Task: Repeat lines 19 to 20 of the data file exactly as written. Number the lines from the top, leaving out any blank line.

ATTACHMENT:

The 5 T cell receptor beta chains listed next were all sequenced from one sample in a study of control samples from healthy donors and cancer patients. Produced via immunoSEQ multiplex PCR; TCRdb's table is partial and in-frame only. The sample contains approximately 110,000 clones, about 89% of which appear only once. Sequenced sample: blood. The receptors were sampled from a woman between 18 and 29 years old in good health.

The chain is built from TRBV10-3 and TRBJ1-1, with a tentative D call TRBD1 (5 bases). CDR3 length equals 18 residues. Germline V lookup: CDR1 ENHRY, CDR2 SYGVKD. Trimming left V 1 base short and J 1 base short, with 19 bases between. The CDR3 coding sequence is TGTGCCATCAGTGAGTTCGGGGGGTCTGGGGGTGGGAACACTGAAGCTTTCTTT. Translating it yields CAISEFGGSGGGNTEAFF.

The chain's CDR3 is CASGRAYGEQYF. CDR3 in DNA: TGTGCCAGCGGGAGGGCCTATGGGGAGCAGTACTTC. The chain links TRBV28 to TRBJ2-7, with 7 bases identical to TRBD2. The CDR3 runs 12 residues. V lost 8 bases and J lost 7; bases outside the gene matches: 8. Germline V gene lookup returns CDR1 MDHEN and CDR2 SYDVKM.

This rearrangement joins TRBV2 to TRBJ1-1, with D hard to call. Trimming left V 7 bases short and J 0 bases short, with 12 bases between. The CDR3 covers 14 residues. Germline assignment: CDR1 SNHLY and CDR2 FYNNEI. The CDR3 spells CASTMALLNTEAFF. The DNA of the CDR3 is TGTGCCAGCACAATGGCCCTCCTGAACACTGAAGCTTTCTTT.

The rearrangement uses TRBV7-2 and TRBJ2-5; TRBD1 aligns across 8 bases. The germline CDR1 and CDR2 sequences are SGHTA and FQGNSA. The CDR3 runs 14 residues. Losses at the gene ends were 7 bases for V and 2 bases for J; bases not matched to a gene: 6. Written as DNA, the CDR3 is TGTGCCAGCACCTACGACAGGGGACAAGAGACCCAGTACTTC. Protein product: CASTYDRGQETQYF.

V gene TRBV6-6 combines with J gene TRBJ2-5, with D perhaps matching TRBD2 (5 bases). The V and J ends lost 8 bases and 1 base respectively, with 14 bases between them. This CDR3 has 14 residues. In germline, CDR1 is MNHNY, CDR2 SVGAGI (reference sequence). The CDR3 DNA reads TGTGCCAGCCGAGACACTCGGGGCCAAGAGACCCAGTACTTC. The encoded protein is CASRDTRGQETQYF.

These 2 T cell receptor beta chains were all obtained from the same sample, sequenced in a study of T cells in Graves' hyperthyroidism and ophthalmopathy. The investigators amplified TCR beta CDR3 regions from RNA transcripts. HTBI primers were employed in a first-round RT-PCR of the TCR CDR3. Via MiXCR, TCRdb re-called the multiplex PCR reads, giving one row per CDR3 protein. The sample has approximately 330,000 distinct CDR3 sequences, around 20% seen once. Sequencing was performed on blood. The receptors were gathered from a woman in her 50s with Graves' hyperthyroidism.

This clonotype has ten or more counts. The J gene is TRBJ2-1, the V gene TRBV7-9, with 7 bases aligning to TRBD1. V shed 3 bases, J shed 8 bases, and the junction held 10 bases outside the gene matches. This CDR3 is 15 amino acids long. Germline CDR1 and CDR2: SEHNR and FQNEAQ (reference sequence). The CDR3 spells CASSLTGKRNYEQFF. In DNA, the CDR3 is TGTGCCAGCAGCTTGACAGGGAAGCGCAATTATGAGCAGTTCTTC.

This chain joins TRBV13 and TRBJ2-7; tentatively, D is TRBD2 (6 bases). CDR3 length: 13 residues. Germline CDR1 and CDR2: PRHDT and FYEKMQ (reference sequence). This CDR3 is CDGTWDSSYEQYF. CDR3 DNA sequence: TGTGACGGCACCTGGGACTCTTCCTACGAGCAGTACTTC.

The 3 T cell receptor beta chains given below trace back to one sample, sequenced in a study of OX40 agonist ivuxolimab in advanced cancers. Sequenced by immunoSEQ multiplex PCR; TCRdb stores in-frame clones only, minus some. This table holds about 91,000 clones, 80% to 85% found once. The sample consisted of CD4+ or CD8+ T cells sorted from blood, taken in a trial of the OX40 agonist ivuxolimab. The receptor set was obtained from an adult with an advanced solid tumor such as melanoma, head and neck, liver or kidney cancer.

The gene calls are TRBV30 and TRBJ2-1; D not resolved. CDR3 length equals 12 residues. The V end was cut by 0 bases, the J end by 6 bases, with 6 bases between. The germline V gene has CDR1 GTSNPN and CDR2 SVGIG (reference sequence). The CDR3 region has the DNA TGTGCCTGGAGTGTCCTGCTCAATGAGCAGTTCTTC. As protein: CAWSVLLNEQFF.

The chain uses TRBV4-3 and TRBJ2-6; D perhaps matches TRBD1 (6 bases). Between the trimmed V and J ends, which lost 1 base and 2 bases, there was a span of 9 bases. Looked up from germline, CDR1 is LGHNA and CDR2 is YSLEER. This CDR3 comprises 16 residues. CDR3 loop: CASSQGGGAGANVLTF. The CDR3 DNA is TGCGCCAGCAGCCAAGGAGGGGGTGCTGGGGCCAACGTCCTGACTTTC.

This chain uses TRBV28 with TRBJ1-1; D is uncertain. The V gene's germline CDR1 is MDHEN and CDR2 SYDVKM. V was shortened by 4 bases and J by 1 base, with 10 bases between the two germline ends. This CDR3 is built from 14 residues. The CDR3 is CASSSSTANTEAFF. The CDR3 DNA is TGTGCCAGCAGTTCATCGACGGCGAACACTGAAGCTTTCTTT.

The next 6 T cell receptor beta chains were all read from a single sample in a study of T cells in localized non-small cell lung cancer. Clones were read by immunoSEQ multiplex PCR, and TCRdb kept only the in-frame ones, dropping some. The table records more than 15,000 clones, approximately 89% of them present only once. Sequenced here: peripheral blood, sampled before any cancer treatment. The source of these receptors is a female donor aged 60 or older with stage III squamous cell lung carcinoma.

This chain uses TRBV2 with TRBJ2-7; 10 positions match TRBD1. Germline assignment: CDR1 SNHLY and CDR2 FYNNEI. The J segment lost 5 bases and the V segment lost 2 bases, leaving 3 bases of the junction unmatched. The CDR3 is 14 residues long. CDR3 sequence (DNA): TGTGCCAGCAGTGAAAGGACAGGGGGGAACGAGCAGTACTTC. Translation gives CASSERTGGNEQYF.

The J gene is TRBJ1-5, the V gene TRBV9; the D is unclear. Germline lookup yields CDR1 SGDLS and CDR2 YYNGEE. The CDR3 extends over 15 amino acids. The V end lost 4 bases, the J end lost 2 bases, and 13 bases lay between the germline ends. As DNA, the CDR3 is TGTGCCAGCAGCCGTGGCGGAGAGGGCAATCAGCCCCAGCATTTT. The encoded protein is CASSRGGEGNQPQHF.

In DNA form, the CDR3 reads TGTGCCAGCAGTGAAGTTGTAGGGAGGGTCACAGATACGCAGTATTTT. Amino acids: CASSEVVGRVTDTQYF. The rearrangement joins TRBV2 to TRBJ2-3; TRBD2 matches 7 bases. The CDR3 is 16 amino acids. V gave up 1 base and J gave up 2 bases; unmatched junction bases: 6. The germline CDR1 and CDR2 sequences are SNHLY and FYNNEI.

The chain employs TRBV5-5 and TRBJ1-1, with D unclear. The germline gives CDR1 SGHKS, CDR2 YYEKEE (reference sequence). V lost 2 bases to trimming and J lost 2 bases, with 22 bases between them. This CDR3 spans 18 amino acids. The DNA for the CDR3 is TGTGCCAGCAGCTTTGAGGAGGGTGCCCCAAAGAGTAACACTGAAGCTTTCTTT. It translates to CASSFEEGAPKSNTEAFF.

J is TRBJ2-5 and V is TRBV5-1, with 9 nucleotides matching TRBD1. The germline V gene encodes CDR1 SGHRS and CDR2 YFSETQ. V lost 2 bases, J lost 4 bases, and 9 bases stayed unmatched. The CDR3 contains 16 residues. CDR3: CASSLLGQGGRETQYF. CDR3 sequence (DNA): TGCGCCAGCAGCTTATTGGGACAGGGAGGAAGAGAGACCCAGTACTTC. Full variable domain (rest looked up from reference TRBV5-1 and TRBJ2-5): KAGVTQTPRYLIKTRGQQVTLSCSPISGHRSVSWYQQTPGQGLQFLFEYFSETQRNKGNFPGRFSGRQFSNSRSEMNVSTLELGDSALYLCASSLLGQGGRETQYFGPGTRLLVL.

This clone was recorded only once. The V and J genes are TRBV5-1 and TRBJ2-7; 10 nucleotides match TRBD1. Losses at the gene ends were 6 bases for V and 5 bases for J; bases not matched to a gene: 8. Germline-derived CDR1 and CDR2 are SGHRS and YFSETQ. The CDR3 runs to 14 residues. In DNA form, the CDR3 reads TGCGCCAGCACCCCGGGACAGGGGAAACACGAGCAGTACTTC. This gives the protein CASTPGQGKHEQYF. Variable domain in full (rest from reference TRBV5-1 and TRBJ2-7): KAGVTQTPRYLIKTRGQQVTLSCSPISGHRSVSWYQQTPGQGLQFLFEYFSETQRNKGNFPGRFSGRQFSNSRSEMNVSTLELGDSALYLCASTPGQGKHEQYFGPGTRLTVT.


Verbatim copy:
J is TRBJ2-5 and V is TRBV5-1, with 9 nucleotides matching TRBD1. The germline V gene encodes CDR1 SGHRS and CDR2 YFSETQ. V lost 2 bases, J lost 4 bases, and 9 bases stayed unmatched. The CDR3 contains 16 residues. CDR3: CASSLLGQGGRETQYF. CDR3 sequence (DNA): TGCGCCAGCAGCTTATTGGGACAGGGAGGAAGAGAGACCCAGTACTTC. Full variable domain (rest looked up from reference TRBV5-1 and TRBJ2-5): KAGVTQTPRYLIKTRGQQVTLSCSPISGHRSVSWYQQTPGQGLQFLFEYFSETQRNKGNFPGRFSGRQFSNSRSEMNVSTLELGDSALYLCASSLLGQGGRETQYFGPGTRLLVL.

This clone was recorded only once. The V and J genes are TRBV5-1 and TRBJ2-7; 10 nucleotides match TRBD1. Losses at the gene ends were 6 bases for V and 5 bases for J; bases not matched to a gene: 8. Germline-derived CDR1 and CDR2 are SGHRS and YFSETQ. The CDR3 runs to 14 residues. In DNA form, the CDR3 reads TGCGCCAGCACCCCGGGACAGGGGAAACACGAGCAGTACTTC. This gives the protein CASTPGQGKHEQYF. Variable domain in full (rest from reference TRBV5-1 and TRBJ2-7): KAGVTQTPRYLIKTRGQQVTLSCSPISGHRSVSWYQQTPGQGLQFLFEYFSETQRNKGNFPGRFSGRQFSNSRSEMNVSTLELGDSALYLCASTPGQGKHEQYFGPGTRLTVT.